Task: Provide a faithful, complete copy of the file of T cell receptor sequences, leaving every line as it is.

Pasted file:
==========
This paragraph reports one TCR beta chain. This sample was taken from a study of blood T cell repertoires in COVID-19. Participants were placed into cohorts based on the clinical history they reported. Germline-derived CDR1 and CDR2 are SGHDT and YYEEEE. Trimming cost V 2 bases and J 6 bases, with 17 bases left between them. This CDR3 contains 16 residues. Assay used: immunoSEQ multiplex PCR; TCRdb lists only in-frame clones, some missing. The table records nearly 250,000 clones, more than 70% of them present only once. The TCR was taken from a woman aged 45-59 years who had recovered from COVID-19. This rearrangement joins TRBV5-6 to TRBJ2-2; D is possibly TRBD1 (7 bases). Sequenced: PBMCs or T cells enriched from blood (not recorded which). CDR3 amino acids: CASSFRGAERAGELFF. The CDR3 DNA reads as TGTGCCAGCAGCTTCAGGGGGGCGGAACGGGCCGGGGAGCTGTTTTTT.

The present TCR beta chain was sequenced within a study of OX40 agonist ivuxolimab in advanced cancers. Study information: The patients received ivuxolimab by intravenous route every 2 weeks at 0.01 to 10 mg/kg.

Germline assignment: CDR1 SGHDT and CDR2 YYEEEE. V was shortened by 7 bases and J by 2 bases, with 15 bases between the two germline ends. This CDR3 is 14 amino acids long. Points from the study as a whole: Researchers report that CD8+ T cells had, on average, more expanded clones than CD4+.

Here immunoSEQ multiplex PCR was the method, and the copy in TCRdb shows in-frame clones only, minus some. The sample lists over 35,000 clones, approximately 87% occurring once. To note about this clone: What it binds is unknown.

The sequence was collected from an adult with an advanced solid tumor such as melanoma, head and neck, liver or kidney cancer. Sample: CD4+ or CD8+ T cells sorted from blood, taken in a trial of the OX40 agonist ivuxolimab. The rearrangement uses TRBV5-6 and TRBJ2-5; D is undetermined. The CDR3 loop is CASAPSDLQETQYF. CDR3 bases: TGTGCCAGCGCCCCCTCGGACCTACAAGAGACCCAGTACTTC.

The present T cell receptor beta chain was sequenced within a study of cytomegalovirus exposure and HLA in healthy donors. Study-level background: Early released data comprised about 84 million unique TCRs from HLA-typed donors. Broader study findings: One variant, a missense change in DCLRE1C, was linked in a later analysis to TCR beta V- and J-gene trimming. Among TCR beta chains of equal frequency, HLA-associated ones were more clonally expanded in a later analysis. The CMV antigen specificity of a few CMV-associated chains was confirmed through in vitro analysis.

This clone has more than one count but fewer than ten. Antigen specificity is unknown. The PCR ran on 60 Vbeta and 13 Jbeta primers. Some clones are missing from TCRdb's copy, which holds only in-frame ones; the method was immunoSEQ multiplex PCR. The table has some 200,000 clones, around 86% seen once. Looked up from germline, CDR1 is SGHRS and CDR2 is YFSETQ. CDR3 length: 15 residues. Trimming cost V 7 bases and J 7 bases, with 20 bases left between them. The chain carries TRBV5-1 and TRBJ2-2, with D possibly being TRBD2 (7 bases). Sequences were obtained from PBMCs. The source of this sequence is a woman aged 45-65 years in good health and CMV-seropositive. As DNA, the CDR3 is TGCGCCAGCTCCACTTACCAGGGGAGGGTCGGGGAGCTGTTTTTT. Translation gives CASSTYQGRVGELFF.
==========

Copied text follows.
This paragraph reports one TCR beta chain. This sample was taken from a study of blood T cell repertoires in COVID-19. Participants were placed into cohorts based on the clinical history they reported. Germline-derived CDR1 and CDR2 are SGHDT and YYEEEE. Trimming cost V 2 bases and J 6 bases, with 17 bases left between them. This CDR3 contains 16 residues. Assay used: immunoSEQ multiplex PCR; TCRdb lists only in-frame clones, some missing. The table records nearly 250,000 clones, more than 70% of them present only once. The TCR was taken from a woman aged 45-59 years who had recovered from COVID-19. This rearrangement joins TRBV5-6 to TRBJ2-2; D is possibly TRBD1 (7 bases). Sequenced: PBMCs or T cells enriched from blood (not recorded which). CDR3 amino acids: CASSFRGAERAGELFF. The CDR3 DNA reads as TGTGCCAGCAGCTTCAGGGGGGCGGAACGGGCCGGGGAGCTGTTTTTT.

The present TCR beta chain was sequenced within a study of OX40 agonist ivuxolimab in advanced cancers. Study information: The patients received ivuxolimab by intravenous route every 2 weeks at 0.01 to 10 mg/kg.

Germline assignment: CDR1 SGHDT and CDR2 YYEEEE. V was shortened by 7 bases and J by 2 bases, with 15 bases between the two germline ends. This CDR3 is 14 amino acids long. Points from the study as a whole: Researchers report that CD8+ T cells had, on average, more expanded clones than CD4+.

Here immunoSEQ multiplex PCR was the method, and the copy in TCRdb shows in-frame clones only, minus some. The sample lists over 35,000 clones, approximately 87% occurring once. To note about this clone: What it binds is unknown.

The sequence was collected from an adult with an advanced solid tumor such as melanoma, head and neck, liver or kidney cancer. Sample: CD4+ or CD8+ T cells sorted from blood, taken in a trial of the OX40 agonist ivuxolimab. The rearrangement uses TRBV5-6 and TRBJ2-5; D is undetermined. The CDR3 loop is CASAPSDLQETQYF. CDR3 bases: TGTGCCAGCGCCCCCTCGGACCTACAAGAGACCCAGTACTTC.

The present T cell receptor beta chain was sequenced within a study of cytomegalovirus exposure and HLA in healthy donors. Study-level background: Early released data comprised about 84 million unique TCRs from HLA-typed donors. Broader study findings: One variant, a missense change in DCLRE1C, was linked in a later analysis to TCR beta V- and J-gene trimming. Among TCR beta chains of equal frequency, HLA-associated ones were more clonally expanded in a later analysis. The CMV antigen specificity of a few CMV-associated chains was confirmed through in vitro analysis.

This clone has more than one count but fewer than ten. Antigen specificity is unknown. The PCR ran on 60 Vbeta and 13 Jbeta primers. Some clones are missing from TCRdb's copy, which holds only in-frame ones; the method was immunoSEQ multiplex PCR. The table has some 200,000 clones, around 86% seen once. Looked up from germline, CDR1 is SGHRS and CDR2 is YFSETQ. CDR3 length: 15 residues. Trimming cost V 7 bases and J 7 bases, with 20 bases left between them. The chain carries TRBV5-1 and TRBJ2-2, with D possibly being TRBD2 (7 bases). Sequences were obtained from PBMCs. The source of this sequence is a woman aged 45-65 years in good health and CMV-seropositive. As DNA, the CDR3 is TGCGCCAGCTCCACTTACCAGGGGAGGGTCGGGGAGCTGTTTTTT. Translation gives CASSTYQGRVGELFF.